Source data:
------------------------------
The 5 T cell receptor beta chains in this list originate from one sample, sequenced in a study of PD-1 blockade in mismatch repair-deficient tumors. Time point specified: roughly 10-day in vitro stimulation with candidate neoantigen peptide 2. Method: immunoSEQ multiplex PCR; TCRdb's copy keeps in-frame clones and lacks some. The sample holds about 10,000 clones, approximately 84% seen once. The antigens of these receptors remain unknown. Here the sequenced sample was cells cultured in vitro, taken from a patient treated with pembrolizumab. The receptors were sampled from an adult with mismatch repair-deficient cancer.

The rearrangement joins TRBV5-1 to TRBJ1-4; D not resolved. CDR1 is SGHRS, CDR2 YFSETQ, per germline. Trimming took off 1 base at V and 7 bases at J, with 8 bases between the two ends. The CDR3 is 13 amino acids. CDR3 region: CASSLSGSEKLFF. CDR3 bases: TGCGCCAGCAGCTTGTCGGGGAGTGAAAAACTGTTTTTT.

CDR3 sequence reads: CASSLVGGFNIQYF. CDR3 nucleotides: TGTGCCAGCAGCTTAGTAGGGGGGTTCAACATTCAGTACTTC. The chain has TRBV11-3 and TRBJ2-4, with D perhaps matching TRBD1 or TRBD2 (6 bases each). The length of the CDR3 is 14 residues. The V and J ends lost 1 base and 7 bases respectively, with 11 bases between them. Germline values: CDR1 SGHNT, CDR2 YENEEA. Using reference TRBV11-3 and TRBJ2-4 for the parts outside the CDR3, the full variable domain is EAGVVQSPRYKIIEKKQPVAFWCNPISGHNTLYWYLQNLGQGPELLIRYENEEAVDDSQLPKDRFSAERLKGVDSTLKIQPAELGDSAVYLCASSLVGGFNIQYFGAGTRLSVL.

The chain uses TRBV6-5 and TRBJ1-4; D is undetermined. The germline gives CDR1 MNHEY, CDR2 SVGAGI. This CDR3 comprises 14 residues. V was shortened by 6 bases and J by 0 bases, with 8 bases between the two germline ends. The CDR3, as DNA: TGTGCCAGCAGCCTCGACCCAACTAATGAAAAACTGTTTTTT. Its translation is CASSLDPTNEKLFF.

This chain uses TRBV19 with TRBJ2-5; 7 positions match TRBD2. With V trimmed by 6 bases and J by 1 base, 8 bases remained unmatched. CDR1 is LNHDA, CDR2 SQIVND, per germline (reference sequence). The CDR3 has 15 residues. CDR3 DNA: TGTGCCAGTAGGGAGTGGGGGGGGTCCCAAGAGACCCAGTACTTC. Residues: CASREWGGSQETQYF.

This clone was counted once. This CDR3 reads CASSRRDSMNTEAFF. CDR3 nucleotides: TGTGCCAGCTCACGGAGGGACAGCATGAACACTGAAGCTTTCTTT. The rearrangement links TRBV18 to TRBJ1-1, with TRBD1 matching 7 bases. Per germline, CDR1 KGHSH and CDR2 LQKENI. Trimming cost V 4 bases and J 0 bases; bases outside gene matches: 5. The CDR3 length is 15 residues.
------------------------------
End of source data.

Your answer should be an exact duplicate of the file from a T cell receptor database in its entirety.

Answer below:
The 5 T cell receptor beta chains in this list originate from one sample, sequenced in a study of PD-1 blockade in mismatch repair-deficient tumors. Time point specified: roughly 10-day in vitro stimulation with candidate neoantigen peptide 2. Method: immunoSEQ multiplex PCR; TCRdb's copy keeps in-frame clones and lacks some. The sample holds about 10,000 clones, approximately 84% seen once. The antigens of these receptors remain unknown. Here the sequenced sample was cells cultured in vitro, taken from a patient treated with pembrolizumab. The receptors were sampled from an adult with mismatch repair-deficient cancer.

The rearrangement joins TRBV5-1 to TRBJ1-4; D not resolved. CDR1 is SGHRS, CDR2 YFSETQ, per germline. Trimming took off 1 base at V and 7 bases at J, with 8 bases between the two ends. The CDR3 is 13 amino acids. CDR3 region: CASSLSGSEKLFF. CDR3 bases: TGCGCCAGCAGCTTGTCGGGGAGTGAAAAACTGTTTTTT.

CDR3 sequence reads: CASSLVGGFNIQYF. CDR3 nucleotides: TGTGCCAGCAGCTTAGTAGGGGGGTTCAACATTCAGTACTTC. The chain has TRBV11-3 and TRBJ2-4, with D perhaps matching TRBD1 or TRBD2 (6 bases each). The length of the CDR3 is 14 residues. The V and J ends lost 1 base and 7 bases respectively, with 11 bases between them. Germline values: CDR1 SGHNT, CDR2 YENEEA. Using reference TRBV11-3 and TRBJ2-4 for the parts outside the CDR3, the full variable domain is EAGVVQSPRYKIIEKKQPVAFWCNPISGHNTLYWYLQNLGQGPELLIRYENEEAVDDSQLPKDRFSAERLKGVDSTLKIQPAELGDSAVYLCASSLVGGFNIQYFGAGTRLSVL.

The chain uses TRBV6-5 and TRBJ1-4; D is undetermined. The germline gives CDR1 MNHEY, CDR2 SVGAGI. This CDR3 comprises 14 residues. V was shortened by 6 bases and J by 0 bases, with 8 bases between the two germline ends. The CDR3, as DNA: TGTGCCAGCAGCCTCGACCCAACTAATGAAAAACTGTTTTTT. Its translation is CASSLDPTNEKLFF.

This chain uses TRBV19 with TRBJ2-5; 7 positions match TRBD2. With V trimmed by 6 bases and J by 1 base, 8 bases remained unmatched. CDR1 is LNHDA, CDR2 SQIVND, per germline (reference sequence). The CDR3 has 15 residues. CDR3 DNA: TGTGCCAGTAGGGAGTGGGGGGGGTCCCAAGAGACCCAGTACTTC. Residues: CASREWGGSQETQYF.

This clone was counted once. This CDR3 reads CASSRRDSMNTEAFF. CDR3 nucleotides: TGTGCCAGCTCACGGAGGGACAGCATGAACACTGAAGCTTTCTTT. The rearrangement links TRBV18 to TRBJ1-1, with TRBD1 matching 7 bases. Per germline, CDR1 KGHSH and CDR2 LQKENI. Trimming cost V 4 bases and J 0 bases; bases outside gene matches: 5. The CDR3 length is 15 residues.